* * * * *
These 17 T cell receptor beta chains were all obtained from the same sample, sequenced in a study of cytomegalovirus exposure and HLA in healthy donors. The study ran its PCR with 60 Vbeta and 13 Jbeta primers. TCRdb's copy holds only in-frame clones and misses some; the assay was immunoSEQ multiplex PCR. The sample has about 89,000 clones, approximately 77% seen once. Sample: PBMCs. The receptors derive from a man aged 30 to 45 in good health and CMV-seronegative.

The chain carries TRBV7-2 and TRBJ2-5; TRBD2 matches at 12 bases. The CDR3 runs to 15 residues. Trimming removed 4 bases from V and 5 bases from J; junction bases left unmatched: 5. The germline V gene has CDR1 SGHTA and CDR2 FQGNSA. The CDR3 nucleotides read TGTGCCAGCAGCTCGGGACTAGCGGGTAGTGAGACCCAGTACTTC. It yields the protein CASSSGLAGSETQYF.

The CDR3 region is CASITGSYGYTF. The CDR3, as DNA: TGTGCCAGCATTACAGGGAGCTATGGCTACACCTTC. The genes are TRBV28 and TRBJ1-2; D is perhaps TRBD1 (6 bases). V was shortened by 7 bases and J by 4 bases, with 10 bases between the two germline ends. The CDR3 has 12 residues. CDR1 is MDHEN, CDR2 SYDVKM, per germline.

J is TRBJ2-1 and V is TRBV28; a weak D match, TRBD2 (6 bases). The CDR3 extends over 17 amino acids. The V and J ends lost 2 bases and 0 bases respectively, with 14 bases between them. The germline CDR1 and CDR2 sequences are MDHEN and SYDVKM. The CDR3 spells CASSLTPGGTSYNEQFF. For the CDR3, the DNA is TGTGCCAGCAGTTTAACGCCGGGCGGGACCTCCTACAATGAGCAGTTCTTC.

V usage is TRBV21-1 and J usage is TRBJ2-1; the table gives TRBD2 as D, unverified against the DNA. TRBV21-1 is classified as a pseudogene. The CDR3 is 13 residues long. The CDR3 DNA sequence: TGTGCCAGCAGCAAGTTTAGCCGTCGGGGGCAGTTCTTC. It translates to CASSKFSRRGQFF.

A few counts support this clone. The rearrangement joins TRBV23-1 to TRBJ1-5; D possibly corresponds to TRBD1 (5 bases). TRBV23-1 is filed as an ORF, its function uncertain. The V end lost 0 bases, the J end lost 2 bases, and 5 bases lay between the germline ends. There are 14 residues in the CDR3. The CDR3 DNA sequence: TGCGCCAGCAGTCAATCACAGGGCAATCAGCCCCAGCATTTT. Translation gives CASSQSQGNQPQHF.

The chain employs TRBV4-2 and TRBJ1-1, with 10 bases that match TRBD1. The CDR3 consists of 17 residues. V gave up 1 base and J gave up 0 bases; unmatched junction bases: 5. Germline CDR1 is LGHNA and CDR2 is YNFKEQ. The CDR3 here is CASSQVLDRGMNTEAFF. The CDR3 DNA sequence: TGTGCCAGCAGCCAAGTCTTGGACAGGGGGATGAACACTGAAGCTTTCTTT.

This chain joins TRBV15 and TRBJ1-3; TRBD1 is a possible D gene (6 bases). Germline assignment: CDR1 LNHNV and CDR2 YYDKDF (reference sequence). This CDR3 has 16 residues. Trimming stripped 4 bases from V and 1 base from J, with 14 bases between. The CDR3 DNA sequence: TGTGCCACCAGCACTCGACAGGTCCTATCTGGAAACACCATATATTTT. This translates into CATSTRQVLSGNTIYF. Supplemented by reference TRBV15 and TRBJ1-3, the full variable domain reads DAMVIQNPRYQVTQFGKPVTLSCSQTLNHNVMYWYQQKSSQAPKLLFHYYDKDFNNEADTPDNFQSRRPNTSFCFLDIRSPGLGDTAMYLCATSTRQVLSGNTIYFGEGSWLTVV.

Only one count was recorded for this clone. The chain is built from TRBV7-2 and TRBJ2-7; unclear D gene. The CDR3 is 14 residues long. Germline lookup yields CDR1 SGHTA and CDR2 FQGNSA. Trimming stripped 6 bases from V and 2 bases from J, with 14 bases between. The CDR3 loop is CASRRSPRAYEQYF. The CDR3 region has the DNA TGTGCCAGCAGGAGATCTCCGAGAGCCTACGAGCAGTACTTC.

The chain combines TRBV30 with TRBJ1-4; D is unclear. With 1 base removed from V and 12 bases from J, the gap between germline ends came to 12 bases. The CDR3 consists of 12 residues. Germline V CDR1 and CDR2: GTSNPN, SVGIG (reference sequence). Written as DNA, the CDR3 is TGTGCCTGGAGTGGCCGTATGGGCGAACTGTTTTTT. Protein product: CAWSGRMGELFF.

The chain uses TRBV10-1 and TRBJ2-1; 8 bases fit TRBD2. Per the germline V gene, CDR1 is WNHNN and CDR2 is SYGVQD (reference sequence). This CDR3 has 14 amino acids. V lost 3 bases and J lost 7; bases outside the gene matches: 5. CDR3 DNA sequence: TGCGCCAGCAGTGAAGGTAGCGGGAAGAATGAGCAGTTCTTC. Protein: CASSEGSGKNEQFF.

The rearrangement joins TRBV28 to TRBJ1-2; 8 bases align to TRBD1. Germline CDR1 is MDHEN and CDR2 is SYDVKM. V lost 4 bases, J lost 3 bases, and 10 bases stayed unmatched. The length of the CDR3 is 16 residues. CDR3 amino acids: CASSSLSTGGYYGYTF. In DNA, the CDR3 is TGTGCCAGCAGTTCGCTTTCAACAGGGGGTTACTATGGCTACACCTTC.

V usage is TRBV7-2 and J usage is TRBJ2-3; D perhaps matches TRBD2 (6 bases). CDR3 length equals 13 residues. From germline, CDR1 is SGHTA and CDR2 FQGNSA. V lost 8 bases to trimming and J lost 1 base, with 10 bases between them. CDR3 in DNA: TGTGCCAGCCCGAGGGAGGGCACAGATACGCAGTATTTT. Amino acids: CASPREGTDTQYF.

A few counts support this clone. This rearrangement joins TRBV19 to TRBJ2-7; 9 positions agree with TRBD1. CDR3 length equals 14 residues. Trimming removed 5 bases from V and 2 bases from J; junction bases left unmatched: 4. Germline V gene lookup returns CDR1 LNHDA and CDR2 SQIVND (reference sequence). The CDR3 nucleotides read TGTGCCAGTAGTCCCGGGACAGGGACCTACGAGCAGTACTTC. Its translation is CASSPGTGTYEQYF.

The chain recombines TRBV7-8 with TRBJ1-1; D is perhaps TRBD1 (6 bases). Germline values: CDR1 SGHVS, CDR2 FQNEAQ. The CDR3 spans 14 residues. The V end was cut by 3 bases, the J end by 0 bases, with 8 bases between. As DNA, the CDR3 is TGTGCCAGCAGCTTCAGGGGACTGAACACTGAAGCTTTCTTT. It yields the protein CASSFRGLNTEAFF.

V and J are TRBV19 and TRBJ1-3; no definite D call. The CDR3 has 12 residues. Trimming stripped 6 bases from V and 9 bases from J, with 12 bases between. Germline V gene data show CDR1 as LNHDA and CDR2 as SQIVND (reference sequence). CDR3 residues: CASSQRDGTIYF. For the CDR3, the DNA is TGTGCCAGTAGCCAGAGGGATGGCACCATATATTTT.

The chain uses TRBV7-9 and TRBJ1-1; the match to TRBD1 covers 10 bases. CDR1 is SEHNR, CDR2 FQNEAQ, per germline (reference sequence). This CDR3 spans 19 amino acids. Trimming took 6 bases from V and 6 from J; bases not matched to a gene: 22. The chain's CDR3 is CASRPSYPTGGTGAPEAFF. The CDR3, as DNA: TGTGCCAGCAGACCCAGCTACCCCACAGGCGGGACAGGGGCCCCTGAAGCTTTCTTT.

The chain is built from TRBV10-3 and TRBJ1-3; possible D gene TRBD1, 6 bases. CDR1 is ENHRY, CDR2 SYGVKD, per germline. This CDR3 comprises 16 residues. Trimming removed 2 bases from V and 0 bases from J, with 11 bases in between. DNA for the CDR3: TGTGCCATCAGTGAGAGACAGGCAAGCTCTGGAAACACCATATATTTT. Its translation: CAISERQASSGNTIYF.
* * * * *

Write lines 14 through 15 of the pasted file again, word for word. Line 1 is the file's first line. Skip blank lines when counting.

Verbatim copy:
A few counts support this clone. This rearrangement joins TRBV19 to TRBJ2-7; 9 positions agree with TRBD1. CDR3 length equals 14 residues. Trimming removed 5 bases from V and 2 bases from J; junction bases left unmatched: 4. Germline V gene lookup returns CDR1 LNHDA and CDR2 SQIVND (reference sequence). The CDR3 nucleotides read TGTGCCAGTAGTCCCGGGACAGGGACCTACGAGCAGTACTTC. Its translation is CASSPGTGTYEQYF.

The chain recombines TRBV7-8 with TRBJ1-1; D is perhaps TRBD1 (6 bases). Germline values: CDR1 SGHVS, CDR2 FQNEAQ. The CDR3 spans 14 residues. The V end was cut by 3 bases, the J end by 0 bases, with 8 bases between. As DNA, the CDR3 is TGTGCCAGCAGCTTCAGGGGACTGAACACTGAAGCTTTCTTT. It yields the protein CASSFRGLNTEAFF.